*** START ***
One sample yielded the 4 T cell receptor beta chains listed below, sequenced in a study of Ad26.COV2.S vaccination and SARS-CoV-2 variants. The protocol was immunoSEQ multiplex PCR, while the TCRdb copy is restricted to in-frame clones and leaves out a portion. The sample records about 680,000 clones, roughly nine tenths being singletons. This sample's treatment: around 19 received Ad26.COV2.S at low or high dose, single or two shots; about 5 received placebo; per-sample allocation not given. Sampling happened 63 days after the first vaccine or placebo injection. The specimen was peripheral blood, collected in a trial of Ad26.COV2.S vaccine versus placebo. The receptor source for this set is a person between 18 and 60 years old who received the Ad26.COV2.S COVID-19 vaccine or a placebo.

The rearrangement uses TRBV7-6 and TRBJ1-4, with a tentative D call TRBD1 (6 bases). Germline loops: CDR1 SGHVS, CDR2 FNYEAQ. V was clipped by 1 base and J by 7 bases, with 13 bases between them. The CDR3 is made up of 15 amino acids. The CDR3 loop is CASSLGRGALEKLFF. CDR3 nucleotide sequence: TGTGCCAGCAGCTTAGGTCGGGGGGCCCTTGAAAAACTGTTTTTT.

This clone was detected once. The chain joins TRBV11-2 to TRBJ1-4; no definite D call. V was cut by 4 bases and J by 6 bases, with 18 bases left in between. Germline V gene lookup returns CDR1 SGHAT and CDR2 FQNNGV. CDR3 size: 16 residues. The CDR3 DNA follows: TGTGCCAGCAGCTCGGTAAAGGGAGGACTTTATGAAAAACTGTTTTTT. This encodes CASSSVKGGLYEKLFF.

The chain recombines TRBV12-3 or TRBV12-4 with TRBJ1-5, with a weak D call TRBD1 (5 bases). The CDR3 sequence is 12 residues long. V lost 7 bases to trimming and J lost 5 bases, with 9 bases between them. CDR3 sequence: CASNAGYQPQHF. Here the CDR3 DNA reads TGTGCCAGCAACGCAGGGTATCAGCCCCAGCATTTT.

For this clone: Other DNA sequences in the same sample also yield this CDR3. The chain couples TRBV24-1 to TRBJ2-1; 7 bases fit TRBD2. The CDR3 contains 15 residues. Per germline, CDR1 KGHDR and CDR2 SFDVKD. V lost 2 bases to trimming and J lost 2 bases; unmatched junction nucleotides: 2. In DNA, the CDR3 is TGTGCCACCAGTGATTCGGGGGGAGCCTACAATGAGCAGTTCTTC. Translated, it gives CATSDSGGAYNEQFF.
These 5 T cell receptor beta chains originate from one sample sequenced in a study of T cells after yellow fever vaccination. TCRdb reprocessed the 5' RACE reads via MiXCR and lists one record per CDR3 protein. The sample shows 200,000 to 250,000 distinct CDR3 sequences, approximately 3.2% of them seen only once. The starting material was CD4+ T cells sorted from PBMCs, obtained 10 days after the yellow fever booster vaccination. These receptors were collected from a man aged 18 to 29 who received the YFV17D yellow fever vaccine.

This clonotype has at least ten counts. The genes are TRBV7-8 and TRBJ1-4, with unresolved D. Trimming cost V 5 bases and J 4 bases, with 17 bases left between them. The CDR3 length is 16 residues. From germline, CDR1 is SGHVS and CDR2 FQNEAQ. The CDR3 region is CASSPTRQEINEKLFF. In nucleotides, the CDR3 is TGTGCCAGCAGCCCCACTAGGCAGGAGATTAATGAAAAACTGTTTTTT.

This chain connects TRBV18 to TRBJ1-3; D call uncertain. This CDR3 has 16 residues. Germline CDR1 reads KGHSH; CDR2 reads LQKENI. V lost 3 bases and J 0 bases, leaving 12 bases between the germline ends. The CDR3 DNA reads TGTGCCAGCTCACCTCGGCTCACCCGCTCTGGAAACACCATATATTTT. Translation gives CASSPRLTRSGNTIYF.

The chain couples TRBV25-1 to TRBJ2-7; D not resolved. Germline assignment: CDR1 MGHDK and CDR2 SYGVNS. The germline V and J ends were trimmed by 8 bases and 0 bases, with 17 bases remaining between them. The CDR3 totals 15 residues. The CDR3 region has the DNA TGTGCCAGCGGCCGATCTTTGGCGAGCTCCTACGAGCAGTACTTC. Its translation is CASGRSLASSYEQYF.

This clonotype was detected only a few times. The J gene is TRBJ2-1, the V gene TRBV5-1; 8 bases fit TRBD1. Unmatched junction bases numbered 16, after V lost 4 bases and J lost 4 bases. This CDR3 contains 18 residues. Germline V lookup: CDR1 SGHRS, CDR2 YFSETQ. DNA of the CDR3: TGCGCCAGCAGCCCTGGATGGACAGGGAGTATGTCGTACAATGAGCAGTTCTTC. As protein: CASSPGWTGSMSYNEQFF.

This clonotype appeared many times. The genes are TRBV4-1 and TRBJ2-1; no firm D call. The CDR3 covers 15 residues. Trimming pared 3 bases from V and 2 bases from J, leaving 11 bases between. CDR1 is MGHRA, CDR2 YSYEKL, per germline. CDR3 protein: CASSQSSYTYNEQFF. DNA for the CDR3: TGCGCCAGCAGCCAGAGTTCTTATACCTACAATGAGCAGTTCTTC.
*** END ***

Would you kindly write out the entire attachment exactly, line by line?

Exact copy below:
One sample yielded the 4 T cell receptor beta chains listed below, sequenced in a study of Ad26.COV2.S vaccination and SARS-CoV-2 variants. The protocol was immunoSEQ multiplex PCR, while the TCRdb copy is restricted to in-frame clones and leaves out a portion. The sample records about 680,000 clones, roughly nine tenths being singletons. This sample's treatment: around 19 received Ad26.COV2.S at low or high dose, single or two shots; about 5 received placebo; per-sample allocation not given. Sampling happened 63 days after the first vaccine or placebo injection. The specimen was peripheral blood, collected in a trial of Ad26.COV2.S vaccine versus placebo. The receptor source for this set is a person between 18 and 60 years old who received the Ad26.COV2.S COVID-19 vaccine or a placebo.

The rearrangement uses TRBV7-6 and TRBJ1-4, with a tentative D call TRBD1 (6 bases). Germline loops: CDR1 SGHVS, CDR2 FNYEAQ. V was clipped by 1 base and J by 7 bases, with 13 bases between them. The CDR3 is made up of 15 amino acids. The CDR3 loop is CASSLGRGALEKLFF. CDR3 nucleotide sequence: TGTGCCAGCAGCTTAGGTCGGGGGGCCCTTGAAAAACTGTTTTTT.

This clone was detected once. The chain joins TRBV11-2 to TRBJ1-4; no definite D call. V was cut by 4 bases and J by 6 bases, with 18 bases left in between. Germline V gene lookup returns CDR1 SGHAT and CDR2 FQNNGV. CDR3 size: 16 residues. The CDR3 DNA follows: TGTGCCAGCAGCTCGGTAAAGGGAGGACTTTATGAAAAACTGTTTTTT. This encodes CASSSVKGGLYEKLFF.

The chain recombines TRBV12-3 or TRBV12-4 with TRBJ1-5, with a weak D call TRBD1 (5 bases). The CDR3 sequence is 12 residues long. V lost 7 bases to trimming and J lost 5 bases, with 9 bases between them. CDR3 sequence: CASNAGYQPQHF. Here the CDR3 DNA reads TGTGCCAGCAACGCAGGGTATCAGCCCCAGCATTTT.

For this clone: Other DNA sequences in the same sample also yield this CDR3. The chain couples TRBV24-1 to TRBJ2-1; 7 bases fit TRBD2. The CDR3 contains 15 residues. Per germline, CDR1 KGHDR and CDR2 SFDVKD. V lost 2 bases to trimming and J lost 2 bases; unmatched junction nucleotides: 2. In DNA, the CDR3 is TGTGCCACCAGTGATTCGGGGGGAGCCTACAATGAGCAGTTCTTC. Translated, it gives CATSDSGGAYNEQFF.
These 5 T cell receptor beta chains originate from one sample sequenced in a study of T cells after yellow fever vaccination. TCRdb reprocessed the 5' RACE reads via MiXCR and lists one record per CDR3 protein. The sample shows 200,000 to 250,000 distinct CDR3 sequences, approximately 3.2% of them seen only once. The starting material was CD4+ T cells sorted from PBMCs, obtained 10 days after the yellow fever booster vaccination. These receptors were collected from a man aged 18 to 29 who received the YFV17D yellow fever vaccine.

This clonotype has at least ten counts. The genes are TRBV7-8 and TRBJ1-4, with unresolved D. Trimming cost V 5 bases and J 4 bases, with 17 bases left between them. The CDR3 length is 16 residues. From germline, CDR1 is SGHVS and CDR2 FQNEAQ. The CDR3 region is CASSPTRQEINEKLFF. In nucleotides, the CDR3 is TGTGCCAGCAGCCCCACTAGGCAGGAGATTAATGAAAAACTGTTTTTT.

This chain connects TRBV18 to TRBJ1-3; D call uncertain. This CDR3 has 16 residues. Germline CDR1 reads KGHSH; CDR2 reads LQKENI. V lost 3 bases and J 0 bases, leaving 12 bases between the germline ends. The CDR3 DNA reads TGTGCCAGCTCACCTCGGCTCACCCGCTCTGGAAACACCATATATTTT. Translation gives CASSPRLTRSGNTIYF.

The chain couples TRBV25-1 to TRBJ2-7; D not resolved. Germline assignment: CDR1 MGHDK and CDR2 SYGVNS. The germline V and J ends were trimmed by 8 bases and 0 bases, with 17 bases remaining between them. The CDR3 totals 15 residues. The CDR3 region has the DNA TGTGCCAGCGGCCGATCTTTGGCGAGCTCCTACGAGCAGTACTTC. Its translation is CASGRSLASSYEQYF.

This clonotype was detected only a few times. The J gene is TRBJ2-1, the V gene TRBV5-1; 8 bases fit TRBD1. Unmatched junction bases numbered 16, after V lost 4 bases and J lost 4 bases. This CDR3 contains 18 residues. Germline V lookup: CDR1 SGHRS, CDR2 YFSETQ. DNA of the CDR3: TGCGCCAGCAGCCCTGGATGGACAGGGAGTATGTCGTACAATGAGCAGTTCTTC. As protein: CASSPGWTGSMSYNEQFF.

This clonotype appeared many times. The genes are TRBV4-1 and TRBJ2-1; no firm D call. The CDR3 covers 15 residues. Trimming pared 3 bases from V and 2 bases from J, leaving 11 bases between. CDR1 is MGHRA, CDR2 YSYEKL, per germline. CDR3 protein: CASSQSSYTYNEQFF. DNA for the CDR3: TGCGCCAGCAGCCAGAGTTCTTATACCTACAATGAGCAGTTCTTC.